By now I was kinda tired of the ups and downs the ridgeline had put me through and would have preferred to go back to the crest and then drop down the other side. This would have been the easiest return with minimal gain, dropping down through the broad cirque north of Maturango where Argus Spring is located. An old road runs into this canyon and could have made the return that much easier. But I had a concern that this road, once out of the cirque, would run right by one of the base proving grounds. Two half mile-long strips that from a distance look like runways, are located just above Darwin Wash on the west side of Maturango. Though I hadn't seen anyone walking about, from a distance it looked there were vehicles parked there. A quarter mile distance seemed too close for comfort. So I chose instead to climb halfway back up to French Madam and then drop down into the next side canyon to the north. Aside from the uphill portion along the crest, the rest went smoothly enough. The canyon was fairly steep, but trees and forest duff helped cushion the ground and make much of the upper descent a breeze. Below the treeline there were some ugly rock sections that I had to slow for, but this gave way to a more traditional desert sandy wash in the lower part. As a bonus I got to pass by the Argus Sterling Mine, though not much more than an old cabin with a rusting iron stove left to the elements. Where the actual mineshaft was I didn't discover.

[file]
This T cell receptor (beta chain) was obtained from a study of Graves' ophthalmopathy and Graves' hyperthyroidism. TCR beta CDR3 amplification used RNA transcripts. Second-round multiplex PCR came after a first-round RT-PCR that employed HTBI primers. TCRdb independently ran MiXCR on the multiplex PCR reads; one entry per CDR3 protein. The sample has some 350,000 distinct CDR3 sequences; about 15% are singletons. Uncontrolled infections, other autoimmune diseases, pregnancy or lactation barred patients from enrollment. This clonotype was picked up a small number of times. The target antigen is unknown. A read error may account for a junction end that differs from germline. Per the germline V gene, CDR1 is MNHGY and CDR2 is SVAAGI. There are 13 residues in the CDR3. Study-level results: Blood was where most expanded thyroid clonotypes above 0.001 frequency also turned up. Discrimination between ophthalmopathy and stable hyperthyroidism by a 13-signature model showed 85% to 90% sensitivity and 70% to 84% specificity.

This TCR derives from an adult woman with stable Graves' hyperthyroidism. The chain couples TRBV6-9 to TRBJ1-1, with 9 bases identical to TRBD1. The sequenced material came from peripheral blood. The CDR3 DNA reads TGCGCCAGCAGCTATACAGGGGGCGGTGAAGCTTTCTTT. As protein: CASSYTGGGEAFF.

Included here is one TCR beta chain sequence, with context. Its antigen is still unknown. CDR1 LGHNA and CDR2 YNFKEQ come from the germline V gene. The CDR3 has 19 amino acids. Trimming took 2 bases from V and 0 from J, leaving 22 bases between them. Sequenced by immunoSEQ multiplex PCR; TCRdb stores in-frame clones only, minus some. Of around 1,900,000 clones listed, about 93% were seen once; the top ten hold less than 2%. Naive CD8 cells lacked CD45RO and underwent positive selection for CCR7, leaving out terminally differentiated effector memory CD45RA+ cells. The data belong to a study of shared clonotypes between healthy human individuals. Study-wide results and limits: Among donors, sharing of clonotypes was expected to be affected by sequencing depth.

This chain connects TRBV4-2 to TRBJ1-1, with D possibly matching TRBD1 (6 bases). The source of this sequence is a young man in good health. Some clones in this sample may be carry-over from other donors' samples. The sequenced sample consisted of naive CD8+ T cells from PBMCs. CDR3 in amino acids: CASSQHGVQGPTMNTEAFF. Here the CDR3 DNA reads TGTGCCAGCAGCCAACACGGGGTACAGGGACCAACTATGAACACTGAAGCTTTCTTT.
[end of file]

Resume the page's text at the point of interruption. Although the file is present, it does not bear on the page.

Below the mine I eventually came across an old road depicted on the topo maps traversing the western slope of the range. This would allow me to stay further away from any possible activity in Darwin Wash, though it did appear I was more open to detection. The road was periodically marked by white-painted barrels about every mile and provided views across the basin. The noisy rifle practice had stopped hours earlier and all had since been quiet, but I kept a watchful eye to the west for any sign of vehicle or human movement. Some odd sounds that had initially startled me turned out to be part of the burro brigade that inhabits much of the range. I had seen their droppings all day long, but it was only as I was plying this road that I came across about a dozen of the feral animals in various groups. Unlike horses or sheep that generally take off when I approach, the burros have a curious habit of trotting only a short distance before turning to watch where I'm going. They often run ahead in the same line I'm walking, repeating this trot and watch manuever a dozen or more times. You'd think they'd get tired of it, but maybe their curiousity gets the better of them.